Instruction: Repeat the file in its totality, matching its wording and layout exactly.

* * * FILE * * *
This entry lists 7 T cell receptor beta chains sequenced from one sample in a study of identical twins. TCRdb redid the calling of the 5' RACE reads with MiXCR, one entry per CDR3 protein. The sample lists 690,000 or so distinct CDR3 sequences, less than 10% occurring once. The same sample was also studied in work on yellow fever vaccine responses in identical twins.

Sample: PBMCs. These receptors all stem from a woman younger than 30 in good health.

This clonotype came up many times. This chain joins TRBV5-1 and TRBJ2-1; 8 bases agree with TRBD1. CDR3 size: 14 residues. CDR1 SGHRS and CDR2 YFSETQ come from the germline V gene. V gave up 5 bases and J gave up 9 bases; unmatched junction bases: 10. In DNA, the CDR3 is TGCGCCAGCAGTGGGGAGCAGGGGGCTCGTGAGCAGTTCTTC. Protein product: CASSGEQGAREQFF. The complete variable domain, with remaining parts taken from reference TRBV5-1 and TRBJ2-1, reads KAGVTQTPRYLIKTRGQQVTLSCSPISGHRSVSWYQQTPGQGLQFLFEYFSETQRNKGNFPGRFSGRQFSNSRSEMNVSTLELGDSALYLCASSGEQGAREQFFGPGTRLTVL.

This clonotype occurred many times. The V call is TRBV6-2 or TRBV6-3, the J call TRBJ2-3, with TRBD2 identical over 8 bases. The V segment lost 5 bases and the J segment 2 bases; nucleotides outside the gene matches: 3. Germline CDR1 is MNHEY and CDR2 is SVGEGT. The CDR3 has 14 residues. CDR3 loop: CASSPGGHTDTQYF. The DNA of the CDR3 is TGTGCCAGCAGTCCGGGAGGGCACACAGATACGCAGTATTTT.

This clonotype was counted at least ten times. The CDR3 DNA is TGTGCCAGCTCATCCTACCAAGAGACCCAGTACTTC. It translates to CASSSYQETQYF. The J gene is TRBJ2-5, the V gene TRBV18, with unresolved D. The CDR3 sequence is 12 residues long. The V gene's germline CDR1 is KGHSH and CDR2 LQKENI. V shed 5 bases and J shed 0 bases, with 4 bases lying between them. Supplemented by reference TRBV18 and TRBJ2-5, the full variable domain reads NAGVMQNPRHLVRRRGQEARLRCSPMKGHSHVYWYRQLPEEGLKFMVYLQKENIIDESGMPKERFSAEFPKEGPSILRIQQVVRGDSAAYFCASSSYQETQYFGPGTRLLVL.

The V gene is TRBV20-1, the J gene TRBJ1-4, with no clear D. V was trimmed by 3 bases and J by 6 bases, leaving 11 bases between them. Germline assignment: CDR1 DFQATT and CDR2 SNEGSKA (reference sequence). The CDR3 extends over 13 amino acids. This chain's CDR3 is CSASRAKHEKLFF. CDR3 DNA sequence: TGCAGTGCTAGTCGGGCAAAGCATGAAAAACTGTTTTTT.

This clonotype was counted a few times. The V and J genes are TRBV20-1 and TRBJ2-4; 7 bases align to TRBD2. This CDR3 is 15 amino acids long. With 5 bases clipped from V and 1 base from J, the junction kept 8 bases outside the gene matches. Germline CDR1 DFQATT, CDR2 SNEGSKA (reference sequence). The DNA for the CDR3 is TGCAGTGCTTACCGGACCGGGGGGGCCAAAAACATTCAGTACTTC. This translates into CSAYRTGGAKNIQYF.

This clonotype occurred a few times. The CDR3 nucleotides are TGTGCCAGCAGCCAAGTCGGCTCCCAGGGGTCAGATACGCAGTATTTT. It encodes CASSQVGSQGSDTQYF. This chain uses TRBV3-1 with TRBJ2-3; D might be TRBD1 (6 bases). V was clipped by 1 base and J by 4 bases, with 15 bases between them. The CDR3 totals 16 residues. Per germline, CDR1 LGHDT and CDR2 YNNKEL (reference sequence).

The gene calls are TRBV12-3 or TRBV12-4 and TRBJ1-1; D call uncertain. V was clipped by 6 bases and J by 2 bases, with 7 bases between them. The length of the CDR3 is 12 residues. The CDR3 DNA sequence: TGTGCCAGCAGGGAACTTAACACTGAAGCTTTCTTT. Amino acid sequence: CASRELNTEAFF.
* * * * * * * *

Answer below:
This entry lists 7 T cell receptor beta chains sequenced from one sample in a study of identical twins. TCRdb redid the calling of the 5' RACE reads with MiXCR, one entry per CDR3 protein. The sample lists 690,000 or so distinct CDR3 sequences, less than 10% occurring once. The same sample was also studied in work on yellow fever vaccine responses in identical twins.

Sample: PBMCs. These receptors all stem from a woman younger than 30 in good health.

This clonotype came up many times. This chain joins TRBV5-1 and TRBJ2-1; 8 bases agree with TRBD1. CDR3 size: 14 residues. CDR1 SGHRS and CDR2 YFSETQ come from the germline V gene. V gave up 5 bases and J gave up 9 bases; unmatched junction bases: 10. In DNA, the CDR3 is TGCGCCAGCAGTGGGGAGCAGGGGGCTCGTGAGCAGTTCTTC. Protein product: CASSGEQGAREQFF. The complete variable domain, with remaining parts taken from reference TRBV5-1 and TRBJ2-1, reads KAGVTQTPRYLIKTRGQQVTLSCSPISGHRSVSWYQQTPGQGLQFLFEYFSETQRNKGNFPGRFSGRQFSNSRSEMNVSTLELGDSALYLCASSGEQGAREQFFGPGTRLTVL.

This clonotype occurred many times. The V call is TRBV6-2 or TRBV6-3, the J call TRBJ2-3, with TRBD2 identical over 8 bases. The V segment lost 5 bases and the J segment 2 bases; nucleotides outside the gene matches: 3. Germline CDR1 is MNHEY and CDR2 is SVGEGT. The CDR3 has 14 residues. CDR3 loop: CASSPGGHTDTQYF. The DNA of the CDR3 is TGTGCCAGCAGTCCGGGAGGGCACACAGATACGCAGTATTTT.

This clonotype was counted at least ten times. The CDR3 DNA is TGTGCCAGCTCATCCTACCAAGAGACCCAGTACTTC. It translates to CASSSYQETQYF. The J gene is TRBJ2-5, the V gene TRBV18, with unresolved D. The CDR3 sequence is 12 residues long. The V gene's germline CDR1 is KGHSH and CDR2 LQKENI. V shed 5 bases and J shed 0 bases, with 4 bases lying between them. Supplemented by reference TRBV18 and TRBJ2-5, the full variable domain reads NAGVMQNPRHLVRRRGQEARLRCSPMKGHSHVYWYRQLPEEGLKFMVYLQKENIIDESGMPKERFSAEFPKEGPSILRIQQVVRGDSAAYFCASSSYQETQYFGPGTRLLVL.

The V gene is TRBV20-1, the J gene TRBJ1-4, with no clear D. V was trimmed by 3 bases and J by 6 bases, leaving 11 bases between them. Germline assignment: CDR1 DFQATT and CDR2 SNEGSKA (reference sequence). The CDR3 extends over 13 amino acids. This chain's CDR3 is CSASRAKHEKLFF. CDR3 DNA sequence: TGCAGTGCTAGTCGGGCAAAGCATGAAAAACTGTTTTTT.

This clonotype was counted a few times. The V and J genes are TRBV20-1 and TRBJ2-4; 7 bases align to TRBD2. This CDR3 is 15 amino acids long. With 5 bases clipped from V and 1 base from J, the junction kept 8 bases outside the gene matches. Germline CDR1 DFQATT, CDR2 SNEGSKA (reference sequence). The DNA for the CDR3 is TGCAGTGCTTACCGGACCGGGGGGGCCAAAAACATTCAGTACTTC. This translates into CSAYRTGGAKNIQYF.

This clonotype occurred a few times. The CDR3 nucleotides are TGTGCCAGCAGCCAAGTCGGCTCCCAGGGGTCAGATACGCAGTATTTT. It encodes CASSQVGSQGSDTQYF. This chain uses TRBV3-1 with TRBJ2-3; D might be TRBD1 (6 bases). V was clipped by 1 base and J by 4 bases, with 15 bases between them. The CDR3 totals 16 residues. Per germline, CDR1 LGHDT and CDR2 YNNKEL (reference sequence).

The gene calls are TRBV12-3 or TRBV12-4 and TRBJ1-1; D call uncertain. V was clipped by 6 bases and J by 2 bases, with 7 bases between them. The length of the CDR3 is 12 residues. The CDR3 DNA sequence: TGTGCCAGCAGGGAACTTAACACTGAAGCTTTCTTT. Amino acid sequence: CASRELNTEAFF.